Cost of protection

While reference has been made to the obtaining of a UK patent in a number of instances above, for completeness, usage of the UK Patent Box Scheme does not necessarily require a UK patent. A patent obtained from a number of other patent offices across Europe, such as the European Patent Office (EPO); or those from Germany; Denmark; and other European territories, may also be used to secure relief under the UK Patent Box Scheme.

That being said, UK based entities seeking to use the UK Patent Box Scheme may find it most effective, and cheapest, to obtain the requisite patent protection by way of a UK patent, noting the official fees for obtaining a UK patent can be as little as £310, at the time of writing. This compares, for example, with a European patent obtained from the EPO where the official fees will be in excess of £4,400, at the time of writing.

Official fees aside, and as alluded to previously, a “Patent Box” approach to obtaining a UK patent must be mindful of the costs involved in its initial preparation stage, and subsequent application/examination stage, to avoid these costs exceeding any tax relief that might be expected from any claim under the Patent Box scheme, once the UK patent application is granted.

Patent box and divisionals

For any UK patent application that is pursued with Patent Box considerations in mind, as long as the underlying invention is recited in broader terms somewhere in this application as originally submitted, there is still the possibility of obtaining broader patent protection via a divisional UK patent application, if required:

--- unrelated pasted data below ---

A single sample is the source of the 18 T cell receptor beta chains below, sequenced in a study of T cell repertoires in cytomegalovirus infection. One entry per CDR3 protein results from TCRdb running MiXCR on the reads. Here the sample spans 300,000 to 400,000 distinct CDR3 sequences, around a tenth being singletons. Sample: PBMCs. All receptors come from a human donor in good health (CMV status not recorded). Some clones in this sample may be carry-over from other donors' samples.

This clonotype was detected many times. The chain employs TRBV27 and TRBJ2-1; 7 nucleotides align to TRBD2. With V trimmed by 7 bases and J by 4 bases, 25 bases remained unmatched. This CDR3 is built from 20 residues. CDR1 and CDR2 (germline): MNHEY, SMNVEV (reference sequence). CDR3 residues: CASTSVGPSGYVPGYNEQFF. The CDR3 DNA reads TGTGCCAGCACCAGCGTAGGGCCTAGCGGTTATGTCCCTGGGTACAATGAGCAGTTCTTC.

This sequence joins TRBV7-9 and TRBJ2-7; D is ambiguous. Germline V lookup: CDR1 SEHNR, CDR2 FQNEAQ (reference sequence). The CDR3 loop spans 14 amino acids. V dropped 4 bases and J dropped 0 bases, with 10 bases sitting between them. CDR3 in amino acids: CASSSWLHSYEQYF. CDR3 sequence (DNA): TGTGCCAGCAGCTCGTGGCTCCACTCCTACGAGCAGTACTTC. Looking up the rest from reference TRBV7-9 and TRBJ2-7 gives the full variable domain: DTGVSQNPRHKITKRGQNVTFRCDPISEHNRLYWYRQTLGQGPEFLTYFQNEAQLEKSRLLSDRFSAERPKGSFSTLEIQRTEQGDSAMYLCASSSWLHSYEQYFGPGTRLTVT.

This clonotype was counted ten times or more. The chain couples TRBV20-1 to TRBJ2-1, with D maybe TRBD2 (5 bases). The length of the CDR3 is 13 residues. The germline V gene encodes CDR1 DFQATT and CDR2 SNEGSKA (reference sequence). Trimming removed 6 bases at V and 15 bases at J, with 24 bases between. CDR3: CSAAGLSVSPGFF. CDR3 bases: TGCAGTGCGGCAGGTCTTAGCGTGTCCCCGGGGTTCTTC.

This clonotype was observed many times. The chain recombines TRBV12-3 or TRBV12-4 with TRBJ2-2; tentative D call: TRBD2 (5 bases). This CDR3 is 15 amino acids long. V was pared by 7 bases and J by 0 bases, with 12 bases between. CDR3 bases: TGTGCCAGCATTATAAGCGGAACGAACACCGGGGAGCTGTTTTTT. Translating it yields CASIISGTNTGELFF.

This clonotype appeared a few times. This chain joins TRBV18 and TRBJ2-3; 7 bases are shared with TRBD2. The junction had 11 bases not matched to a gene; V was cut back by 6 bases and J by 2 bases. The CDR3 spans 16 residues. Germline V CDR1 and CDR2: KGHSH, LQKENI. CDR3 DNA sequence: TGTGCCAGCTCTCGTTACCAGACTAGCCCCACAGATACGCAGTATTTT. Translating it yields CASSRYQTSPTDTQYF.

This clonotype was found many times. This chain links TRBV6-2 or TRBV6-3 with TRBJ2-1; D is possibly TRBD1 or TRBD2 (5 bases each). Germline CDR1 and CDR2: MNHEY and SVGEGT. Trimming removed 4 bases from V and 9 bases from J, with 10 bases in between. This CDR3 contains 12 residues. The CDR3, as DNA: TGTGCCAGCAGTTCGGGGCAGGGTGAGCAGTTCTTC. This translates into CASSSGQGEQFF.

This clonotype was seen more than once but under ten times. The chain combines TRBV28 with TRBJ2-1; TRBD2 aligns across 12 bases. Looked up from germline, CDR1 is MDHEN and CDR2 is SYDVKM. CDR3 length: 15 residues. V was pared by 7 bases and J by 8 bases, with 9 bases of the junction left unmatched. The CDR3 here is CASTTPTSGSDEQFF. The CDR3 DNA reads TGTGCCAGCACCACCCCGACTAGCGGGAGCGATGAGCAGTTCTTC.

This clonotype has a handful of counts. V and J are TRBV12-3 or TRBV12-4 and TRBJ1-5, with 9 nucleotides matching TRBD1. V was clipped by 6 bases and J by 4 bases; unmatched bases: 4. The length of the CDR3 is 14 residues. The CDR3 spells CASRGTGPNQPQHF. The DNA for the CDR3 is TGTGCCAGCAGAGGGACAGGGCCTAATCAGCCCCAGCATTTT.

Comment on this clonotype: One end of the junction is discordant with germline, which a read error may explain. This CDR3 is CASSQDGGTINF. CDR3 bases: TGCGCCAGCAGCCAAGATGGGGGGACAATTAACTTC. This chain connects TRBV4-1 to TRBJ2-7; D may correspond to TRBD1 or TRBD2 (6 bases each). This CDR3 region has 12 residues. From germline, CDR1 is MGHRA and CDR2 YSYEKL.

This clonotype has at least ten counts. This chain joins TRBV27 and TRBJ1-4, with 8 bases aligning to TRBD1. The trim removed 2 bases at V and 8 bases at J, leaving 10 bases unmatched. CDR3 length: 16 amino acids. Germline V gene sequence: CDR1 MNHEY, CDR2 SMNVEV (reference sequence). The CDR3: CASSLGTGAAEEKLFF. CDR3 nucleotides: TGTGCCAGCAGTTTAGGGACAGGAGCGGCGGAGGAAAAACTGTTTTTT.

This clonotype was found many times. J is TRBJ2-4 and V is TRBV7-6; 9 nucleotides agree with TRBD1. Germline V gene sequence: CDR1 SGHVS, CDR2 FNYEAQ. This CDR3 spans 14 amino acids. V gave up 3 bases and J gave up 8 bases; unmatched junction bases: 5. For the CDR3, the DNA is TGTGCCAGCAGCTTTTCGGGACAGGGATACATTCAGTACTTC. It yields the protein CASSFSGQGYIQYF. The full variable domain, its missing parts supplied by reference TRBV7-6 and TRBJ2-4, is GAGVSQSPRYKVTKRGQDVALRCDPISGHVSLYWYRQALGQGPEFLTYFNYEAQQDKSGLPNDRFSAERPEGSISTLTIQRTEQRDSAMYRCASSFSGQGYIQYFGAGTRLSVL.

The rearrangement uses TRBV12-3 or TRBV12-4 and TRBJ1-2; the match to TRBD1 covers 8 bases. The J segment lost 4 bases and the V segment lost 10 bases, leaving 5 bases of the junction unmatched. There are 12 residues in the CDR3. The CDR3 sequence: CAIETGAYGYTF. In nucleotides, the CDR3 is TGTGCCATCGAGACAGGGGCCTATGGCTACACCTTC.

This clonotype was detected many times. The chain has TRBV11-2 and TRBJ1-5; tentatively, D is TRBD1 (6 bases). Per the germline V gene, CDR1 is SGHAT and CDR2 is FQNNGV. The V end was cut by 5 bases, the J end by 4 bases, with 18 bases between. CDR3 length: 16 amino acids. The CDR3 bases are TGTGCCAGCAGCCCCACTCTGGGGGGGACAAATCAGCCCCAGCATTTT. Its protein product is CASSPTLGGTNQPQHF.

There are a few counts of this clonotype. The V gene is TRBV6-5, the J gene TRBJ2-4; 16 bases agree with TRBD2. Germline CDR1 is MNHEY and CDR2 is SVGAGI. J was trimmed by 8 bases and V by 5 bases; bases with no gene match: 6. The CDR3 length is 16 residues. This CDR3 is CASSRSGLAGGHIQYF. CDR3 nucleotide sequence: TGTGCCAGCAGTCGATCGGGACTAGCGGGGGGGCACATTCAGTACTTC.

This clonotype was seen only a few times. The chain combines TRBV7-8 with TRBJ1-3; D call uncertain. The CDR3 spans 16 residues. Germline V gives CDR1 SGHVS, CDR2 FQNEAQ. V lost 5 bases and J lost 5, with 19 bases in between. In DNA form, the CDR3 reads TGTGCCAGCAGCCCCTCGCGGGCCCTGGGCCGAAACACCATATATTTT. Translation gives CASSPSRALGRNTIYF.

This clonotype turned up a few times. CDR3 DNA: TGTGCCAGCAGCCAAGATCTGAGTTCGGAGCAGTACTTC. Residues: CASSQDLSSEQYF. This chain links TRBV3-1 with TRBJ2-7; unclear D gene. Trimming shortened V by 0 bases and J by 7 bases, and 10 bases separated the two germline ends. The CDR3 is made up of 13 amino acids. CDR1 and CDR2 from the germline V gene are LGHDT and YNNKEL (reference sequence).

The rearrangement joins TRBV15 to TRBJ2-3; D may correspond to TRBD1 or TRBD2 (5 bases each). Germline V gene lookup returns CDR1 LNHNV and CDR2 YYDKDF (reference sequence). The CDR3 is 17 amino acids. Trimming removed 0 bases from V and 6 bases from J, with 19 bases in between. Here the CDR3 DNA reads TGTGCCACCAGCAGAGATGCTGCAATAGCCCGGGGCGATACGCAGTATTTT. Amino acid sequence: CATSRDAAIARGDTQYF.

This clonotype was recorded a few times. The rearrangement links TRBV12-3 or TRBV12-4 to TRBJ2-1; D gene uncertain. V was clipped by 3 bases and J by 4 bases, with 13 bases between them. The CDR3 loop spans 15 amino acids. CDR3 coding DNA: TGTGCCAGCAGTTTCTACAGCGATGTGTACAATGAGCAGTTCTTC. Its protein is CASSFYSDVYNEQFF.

Patent box image

With this divisional approach the best of both worlds is then possible, in terms of having a narrower, more quickly obtained, first UK patent that is suited for Patent Box, along with then a second, broader yet slower obtained, divisional UK patent that better serves as a deterrent/enforcement tool against third parties.


Any intention to use the Patent Box scheme provided by the UK Government must be approached with a sense of pragmatism. The scheme is rightly there to financially reward UK based entities that have taken the time and effort to devise innovation worthy of patent protection. However, care must be taken to ensure that any costs required to obtain this protection are proportionate to the anticipated relief that might subsequently be obtained under the scheme over the lifetime of the patent.